Events - 26.02.2017 - 00:00 

The fate of public space in St.Gallen

"Density stress" and "Switzerland being concreted over" – when these notions are uttered, the demand for more public space is not far away. The ways in which the function and significance of public space in St.Gallen have changed will be revealed by the former curator of monuments Martin Schregenberger in a public lecture course starting on 6 March.
Source: HSG Newsroom

27 February 2017. "Flatten the Alps for a clear view of the Med!" This was the provocative battle cry with which the Swiss punk scene of the 1980s called for free space for their own purposes. However, the slogan is generally also an expression of new demands on public space at a time when notions like "internal compression", "density stress" and "Switzerland being concreted over" are being bandied about.

The evolution of streets, squares and parks is part of settlement history. However, the function and significance of public space change from epoch to epoch. In his lecture course, Martin Schregenberger, architect and former curator of monuments of the City of St.Gallen, will focus on the history of public space in St.Gallen. He will start with St.Gallen being turned into a town after the Hungarian raid of 926 and describe the consequences of the town fire of 1418. The new creation of the abbey square in the 17th century and the spirit of optimism in the era of embroidery will be dealt with in lectures three and four. In addition, Schregenberger will home in on the controversies and projects of the post-war years to the present day, among them the design of the Market Square, the North and St.Fiden Railway Stations, as well as the Sömmerliwiese park.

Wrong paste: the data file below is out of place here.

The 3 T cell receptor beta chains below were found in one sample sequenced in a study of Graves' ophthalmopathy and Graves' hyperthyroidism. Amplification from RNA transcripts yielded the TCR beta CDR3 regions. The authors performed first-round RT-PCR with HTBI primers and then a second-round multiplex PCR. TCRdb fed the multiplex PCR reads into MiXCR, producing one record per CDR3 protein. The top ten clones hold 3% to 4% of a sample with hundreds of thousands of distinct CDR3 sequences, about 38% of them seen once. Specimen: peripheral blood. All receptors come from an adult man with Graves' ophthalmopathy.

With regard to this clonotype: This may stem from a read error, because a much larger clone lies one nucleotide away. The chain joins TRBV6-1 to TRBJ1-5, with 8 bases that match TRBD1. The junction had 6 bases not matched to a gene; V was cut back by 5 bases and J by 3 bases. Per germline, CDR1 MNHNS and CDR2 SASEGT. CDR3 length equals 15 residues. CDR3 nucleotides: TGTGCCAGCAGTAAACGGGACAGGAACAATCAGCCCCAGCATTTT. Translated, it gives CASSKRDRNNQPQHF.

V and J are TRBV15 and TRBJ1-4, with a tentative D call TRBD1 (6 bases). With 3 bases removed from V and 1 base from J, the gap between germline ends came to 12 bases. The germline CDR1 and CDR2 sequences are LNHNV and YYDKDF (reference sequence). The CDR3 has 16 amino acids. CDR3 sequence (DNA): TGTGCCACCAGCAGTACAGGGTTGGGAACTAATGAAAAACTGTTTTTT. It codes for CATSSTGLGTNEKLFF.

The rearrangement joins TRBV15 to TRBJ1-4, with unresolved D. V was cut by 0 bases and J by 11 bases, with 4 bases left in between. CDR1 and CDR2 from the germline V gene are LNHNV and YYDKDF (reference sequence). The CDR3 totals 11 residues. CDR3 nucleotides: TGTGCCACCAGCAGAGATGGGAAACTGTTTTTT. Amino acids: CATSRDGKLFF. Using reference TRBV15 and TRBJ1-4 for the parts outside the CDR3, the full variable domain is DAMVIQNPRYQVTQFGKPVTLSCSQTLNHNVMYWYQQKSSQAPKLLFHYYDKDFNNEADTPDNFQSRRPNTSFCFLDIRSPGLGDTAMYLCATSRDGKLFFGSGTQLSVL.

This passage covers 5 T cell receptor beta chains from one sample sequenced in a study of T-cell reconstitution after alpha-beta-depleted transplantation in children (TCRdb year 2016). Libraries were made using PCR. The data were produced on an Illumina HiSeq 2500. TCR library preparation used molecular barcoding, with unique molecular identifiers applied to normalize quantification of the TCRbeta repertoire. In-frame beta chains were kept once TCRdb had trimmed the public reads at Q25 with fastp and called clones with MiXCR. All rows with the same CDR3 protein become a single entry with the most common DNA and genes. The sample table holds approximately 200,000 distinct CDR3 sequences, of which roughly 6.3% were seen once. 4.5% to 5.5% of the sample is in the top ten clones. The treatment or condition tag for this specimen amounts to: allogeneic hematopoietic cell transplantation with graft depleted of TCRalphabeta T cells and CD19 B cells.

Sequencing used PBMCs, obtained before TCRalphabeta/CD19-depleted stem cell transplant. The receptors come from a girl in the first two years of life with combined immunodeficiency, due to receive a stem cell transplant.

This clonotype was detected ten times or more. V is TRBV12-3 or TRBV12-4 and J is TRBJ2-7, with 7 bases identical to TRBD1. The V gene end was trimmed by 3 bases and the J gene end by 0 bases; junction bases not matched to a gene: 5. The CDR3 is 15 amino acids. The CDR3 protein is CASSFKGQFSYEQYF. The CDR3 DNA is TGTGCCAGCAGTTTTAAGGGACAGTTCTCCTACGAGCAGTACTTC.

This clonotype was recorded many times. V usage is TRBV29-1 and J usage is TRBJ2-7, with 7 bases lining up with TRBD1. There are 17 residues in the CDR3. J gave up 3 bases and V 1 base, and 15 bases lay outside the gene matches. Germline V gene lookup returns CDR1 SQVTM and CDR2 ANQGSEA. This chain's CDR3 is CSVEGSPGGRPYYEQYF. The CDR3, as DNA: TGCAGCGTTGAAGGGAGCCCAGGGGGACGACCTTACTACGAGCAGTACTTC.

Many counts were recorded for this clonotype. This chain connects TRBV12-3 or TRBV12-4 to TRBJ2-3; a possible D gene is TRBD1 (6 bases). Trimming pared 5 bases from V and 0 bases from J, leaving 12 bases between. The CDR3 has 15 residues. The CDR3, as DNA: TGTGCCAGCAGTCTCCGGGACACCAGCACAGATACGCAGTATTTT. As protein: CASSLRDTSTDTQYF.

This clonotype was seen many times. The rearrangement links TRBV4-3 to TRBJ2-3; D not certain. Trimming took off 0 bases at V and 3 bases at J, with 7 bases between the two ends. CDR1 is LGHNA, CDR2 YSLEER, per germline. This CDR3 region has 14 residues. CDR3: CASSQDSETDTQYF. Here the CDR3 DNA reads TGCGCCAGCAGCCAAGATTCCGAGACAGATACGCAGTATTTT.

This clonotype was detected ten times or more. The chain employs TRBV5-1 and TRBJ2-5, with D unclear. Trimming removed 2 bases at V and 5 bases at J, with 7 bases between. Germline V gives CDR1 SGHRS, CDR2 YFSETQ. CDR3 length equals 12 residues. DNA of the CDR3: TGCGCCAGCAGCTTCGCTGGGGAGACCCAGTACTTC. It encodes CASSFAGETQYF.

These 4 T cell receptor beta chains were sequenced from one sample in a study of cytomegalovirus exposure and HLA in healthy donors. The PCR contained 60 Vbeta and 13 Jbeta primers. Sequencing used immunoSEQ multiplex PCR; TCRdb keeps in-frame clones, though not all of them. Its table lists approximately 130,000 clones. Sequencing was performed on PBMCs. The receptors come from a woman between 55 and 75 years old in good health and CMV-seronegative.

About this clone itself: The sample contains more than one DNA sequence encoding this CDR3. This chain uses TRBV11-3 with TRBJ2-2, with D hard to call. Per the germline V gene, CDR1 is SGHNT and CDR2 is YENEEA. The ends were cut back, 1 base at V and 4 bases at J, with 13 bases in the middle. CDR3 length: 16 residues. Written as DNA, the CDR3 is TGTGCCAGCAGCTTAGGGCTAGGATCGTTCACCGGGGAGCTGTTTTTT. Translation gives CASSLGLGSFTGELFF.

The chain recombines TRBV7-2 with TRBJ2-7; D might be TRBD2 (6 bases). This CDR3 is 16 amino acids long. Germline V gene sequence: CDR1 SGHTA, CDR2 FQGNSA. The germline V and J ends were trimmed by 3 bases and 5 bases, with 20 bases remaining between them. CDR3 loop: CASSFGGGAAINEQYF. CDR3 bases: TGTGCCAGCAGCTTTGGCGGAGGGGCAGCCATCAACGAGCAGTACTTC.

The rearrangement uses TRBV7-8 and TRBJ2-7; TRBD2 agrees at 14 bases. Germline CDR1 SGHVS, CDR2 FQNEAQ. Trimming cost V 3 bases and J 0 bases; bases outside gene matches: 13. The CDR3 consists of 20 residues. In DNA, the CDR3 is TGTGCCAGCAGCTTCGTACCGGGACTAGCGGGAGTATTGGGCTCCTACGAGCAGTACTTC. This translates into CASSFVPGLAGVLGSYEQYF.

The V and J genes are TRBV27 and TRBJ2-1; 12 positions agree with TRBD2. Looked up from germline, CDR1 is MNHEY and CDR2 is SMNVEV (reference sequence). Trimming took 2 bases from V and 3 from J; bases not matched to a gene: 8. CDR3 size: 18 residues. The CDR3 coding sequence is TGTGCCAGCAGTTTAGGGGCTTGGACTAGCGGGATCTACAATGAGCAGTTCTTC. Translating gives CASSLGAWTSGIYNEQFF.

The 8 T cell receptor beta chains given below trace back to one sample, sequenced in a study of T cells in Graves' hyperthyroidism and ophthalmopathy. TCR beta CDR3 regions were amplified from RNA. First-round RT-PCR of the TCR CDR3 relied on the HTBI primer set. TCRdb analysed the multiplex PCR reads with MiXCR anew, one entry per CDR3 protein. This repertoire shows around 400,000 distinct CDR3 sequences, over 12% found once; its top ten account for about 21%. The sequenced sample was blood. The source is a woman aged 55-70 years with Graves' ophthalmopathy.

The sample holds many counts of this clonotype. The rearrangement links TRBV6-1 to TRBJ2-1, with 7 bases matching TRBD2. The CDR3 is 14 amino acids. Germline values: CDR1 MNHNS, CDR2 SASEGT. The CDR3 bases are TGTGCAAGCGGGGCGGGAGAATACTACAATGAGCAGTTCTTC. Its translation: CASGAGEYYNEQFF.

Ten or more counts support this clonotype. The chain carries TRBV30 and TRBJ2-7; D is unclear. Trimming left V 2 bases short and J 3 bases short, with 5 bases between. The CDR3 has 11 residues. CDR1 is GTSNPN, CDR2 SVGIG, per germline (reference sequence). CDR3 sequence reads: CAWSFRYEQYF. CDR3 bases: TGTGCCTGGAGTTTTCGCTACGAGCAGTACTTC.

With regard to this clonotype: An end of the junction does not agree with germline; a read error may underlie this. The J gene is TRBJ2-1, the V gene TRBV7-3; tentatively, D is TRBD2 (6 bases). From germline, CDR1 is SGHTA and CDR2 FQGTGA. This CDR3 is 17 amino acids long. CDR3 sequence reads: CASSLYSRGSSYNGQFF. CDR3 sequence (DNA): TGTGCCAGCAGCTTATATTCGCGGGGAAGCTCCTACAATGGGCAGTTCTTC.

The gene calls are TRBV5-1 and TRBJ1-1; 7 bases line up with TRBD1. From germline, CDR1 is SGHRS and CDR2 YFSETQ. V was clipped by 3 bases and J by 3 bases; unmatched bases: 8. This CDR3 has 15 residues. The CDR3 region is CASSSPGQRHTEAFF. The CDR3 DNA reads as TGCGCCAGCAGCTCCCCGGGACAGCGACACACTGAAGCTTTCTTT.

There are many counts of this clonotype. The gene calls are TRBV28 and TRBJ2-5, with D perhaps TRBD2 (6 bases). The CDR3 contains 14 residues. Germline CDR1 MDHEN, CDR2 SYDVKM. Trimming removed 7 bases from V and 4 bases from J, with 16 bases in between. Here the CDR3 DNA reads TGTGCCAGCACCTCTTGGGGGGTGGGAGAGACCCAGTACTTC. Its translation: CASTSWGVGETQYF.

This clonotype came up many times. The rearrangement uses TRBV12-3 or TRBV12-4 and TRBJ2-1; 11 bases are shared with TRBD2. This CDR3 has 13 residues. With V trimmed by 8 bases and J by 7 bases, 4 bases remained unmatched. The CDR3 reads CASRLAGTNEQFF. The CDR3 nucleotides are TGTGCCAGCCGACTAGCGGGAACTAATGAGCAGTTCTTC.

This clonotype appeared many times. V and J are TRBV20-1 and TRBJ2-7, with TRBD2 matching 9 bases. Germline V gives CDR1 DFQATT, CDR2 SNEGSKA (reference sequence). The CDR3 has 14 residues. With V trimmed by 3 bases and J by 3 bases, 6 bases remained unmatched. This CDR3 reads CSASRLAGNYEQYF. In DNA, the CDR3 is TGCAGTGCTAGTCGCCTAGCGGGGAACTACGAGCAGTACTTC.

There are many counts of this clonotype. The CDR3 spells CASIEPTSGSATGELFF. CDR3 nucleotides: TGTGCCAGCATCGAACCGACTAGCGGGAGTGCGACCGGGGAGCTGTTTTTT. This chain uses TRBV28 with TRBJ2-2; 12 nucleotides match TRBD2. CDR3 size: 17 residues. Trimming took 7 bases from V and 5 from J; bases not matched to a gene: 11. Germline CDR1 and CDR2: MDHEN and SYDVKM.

The lectures will take place in Room 01-014 of the University of St.Gallen on Mondays at 6.15 p.m.

  • 6 March:
    Did the Hungarians found the town of St.Gallen?
  • 13 March:
    The town fire of 1418 forces citizens to think ahead
  • 20 March:
    The first town map in the 16th century, the new creation of the Abbey Square in the 18th century
  • 27 March:
    Around 1900: public spaces in the era of embroidery, a touch of metropolis
  • 3 April:
    Clear view of the Mediterranean: public space in the post-war years
  • 10 April:
    Density stress, the call for more public space and the preservation of free surfaces. New projects and controversies